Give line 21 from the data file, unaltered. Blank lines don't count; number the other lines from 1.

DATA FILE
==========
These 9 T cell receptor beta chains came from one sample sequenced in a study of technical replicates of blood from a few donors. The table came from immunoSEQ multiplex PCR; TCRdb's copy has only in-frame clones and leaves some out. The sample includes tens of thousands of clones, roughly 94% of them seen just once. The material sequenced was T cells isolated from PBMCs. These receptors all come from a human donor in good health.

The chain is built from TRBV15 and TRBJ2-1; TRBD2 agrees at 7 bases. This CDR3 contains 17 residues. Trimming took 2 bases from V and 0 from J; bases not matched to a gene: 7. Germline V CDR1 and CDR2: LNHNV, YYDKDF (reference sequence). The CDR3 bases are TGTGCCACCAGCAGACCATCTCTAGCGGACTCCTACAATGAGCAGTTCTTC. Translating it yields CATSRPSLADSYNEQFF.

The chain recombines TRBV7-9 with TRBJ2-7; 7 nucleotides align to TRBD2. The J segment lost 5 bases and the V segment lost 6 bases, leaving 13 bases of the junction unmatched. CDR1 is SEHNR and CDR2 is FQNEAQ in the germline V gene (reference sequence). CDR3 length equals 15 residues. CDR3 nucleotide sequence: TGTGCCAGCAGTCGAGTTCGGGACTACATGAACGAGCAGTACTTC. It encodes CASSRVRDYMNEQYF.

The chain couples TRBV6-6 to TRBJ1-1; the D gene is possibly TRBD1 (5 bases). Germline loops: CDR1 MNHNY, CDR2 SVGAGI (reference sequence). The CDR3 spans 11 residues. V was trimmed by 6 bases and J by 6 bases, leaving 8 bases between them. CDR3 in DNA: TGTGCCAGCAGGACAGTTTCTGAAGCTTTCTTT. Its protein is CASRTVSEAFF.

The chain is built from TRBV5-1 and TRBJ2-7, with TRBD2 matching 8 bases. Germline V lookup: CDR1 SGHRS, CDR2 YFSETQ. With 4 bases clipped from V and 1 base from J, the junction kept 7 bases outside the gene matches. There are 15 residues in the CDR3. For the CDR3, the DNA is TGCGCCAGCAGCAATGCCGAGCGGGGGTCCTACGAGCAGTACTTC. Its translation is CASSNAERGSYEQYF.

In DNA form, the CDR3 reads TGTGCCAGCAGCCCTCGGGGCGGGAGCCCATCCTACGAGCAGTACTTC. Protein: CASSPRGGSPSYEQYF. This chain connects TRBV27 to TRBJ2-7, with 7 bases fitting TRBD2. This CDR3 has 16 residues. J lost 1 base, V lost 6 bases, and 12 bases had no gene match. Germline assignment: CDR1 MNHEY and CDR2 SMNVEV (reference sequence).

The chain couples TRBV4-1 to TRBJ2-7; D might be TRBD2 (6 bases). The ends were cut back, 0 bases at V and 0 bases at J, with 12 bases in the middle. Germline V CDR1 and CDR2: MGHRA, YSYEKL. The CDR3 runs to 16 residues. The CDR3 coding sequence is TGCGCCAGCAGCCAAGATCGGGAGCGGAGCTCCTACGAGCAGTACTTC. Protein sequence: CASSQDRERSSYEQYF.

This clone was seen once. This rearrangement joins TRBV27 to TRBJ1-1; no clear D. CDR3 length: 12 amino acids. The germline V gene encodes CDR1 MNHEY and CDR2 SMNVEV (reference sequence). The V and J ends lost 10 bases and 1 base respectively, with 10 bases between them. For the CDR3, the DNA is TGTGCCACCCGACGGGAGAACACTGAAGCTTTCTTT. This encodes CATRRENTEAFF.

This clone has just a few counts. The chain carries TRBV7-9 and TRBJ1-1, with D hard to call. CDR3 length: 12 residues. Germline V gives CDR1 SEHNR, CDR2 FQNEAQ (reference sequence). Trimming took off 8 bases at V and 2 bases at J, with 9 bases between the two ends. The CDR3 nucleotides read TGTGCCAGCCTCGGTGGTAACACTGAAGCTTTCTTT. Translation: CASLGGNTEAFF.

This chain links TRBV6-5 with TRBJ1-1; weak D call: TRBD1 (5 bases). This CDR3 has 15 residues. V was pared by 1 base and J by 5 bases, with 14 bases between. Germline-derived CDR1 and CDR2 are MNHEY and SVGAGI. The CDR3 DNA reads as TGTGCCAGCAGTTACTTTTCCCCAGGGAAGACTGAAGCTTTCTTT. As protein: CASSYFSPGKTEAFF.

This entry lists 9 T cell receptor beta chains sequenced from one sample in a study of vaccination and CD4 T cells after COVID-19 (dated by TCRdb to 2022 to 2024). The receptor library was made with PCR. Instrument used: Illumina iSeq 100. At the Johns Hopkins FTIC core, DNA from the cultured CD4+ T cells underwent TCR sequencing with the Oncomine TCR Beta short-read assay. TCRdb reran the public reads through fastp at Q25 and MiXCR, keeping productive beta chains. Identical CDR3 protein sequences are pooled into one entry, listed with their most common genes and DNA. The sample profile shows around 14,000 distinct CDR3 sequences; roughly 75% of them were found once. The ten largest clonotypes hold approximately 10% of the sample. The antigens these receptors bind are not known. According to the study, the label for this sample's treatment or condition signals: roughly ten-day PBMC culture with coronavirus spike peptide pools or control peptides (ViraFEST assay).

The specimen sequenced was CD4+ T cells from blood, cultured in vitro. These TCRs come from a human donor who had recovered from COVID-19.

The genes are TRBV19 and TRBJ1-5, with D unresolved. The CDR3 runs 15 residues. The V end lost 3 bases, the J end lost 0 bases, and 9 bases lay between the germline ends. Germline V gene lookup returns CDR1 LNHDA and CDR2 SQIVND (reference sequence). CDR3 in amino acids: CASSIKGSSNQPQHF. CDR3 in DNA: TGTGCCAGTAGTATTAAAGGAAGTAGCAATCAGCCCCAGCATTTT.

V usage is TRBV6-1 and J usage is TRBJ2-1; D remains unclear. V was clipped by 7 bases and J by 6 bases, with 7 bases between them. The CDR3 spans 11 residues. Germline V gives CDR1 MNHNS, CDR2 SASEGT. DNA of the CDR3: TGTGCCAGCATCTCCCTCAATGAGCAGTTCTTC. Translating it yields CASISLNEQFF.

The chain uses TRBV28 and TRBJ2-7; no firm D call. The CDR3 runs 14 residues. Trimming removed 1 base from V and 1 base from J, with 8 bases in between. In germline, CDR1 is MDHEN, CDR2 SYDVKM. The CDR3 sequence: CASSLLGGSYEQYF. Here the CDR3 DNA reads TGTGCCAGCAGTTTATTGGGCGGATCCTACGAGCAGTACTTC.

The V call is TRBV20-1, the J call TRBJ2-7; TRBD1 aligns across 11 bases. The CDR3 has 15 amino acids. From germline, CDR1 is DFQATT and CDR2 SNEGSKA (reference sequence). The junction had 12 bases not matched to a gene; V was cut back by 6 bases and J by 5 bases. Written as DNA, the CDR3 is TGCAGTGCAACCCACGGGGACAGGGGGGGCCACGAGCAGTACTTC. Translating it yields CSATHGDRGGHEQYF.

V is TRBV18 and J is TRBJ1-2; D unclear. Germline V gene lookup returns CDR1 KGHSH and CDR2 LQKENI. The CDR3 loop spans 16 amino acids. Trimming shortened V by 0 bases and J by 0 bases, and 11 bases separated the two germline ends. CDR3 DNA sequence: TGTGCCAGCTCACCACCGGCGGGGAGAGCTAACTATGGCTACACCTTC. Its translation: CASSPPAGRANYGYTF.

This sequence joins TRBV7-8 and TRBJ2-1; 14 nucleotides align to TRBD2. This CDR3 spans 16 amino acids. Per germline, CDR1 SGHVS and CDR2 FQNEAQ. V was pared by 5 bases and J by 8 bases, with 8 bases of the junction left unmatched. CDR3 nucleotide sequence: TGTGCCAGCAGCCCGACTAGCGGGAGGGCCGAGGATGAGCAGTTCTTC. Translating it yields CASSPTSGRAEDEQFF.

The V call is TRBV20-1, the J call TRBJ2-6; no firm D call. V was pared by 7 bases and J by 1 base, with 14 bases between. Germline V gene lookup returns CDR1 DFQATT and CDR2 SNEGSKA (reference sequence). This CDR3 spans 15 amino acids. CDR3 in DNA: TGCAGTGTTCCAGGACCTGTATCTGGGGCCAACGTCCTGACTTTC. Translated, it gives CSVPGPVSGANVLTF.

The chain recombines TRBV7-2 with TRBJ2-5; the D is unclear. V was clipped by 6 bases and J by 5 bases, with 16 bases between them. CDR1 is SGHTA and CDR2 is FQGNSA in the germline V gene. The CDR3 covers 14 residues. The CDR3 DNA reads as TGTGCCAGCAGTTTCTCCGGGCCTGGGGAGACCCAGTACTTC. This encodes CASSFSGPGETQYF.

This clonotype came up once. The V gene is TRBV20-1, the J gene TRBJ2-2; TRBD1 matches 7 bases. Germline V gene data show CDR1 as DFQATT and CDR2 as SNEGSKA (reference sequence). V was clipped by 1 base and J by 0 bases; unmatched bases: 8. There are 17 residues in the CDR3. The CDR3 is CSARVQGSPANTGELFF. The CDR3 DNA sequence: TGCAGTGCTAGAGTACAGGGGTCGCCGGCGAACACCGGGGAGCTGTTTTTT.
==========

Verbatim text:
This clonotype came up once. The V gene is TRBV20-1, the J gene TRBJ2-2; TRBD1 matches 7 bases. Germline V gene data show CDR1 as DFQATT and CDR2 as SNEGSKA (reference sequence). V was clipped by 1 base and J by 0 bases; unmatched bases: 8. There are 17 residues in the CDR3. The CDR3 is CSARVQGSPANTGELFF. The CDR3 DNA sequence: TGCAGTGCTAGAGTACAGGGGTCGCCGGCGAACACCGGGGAGCTGTTTTTT.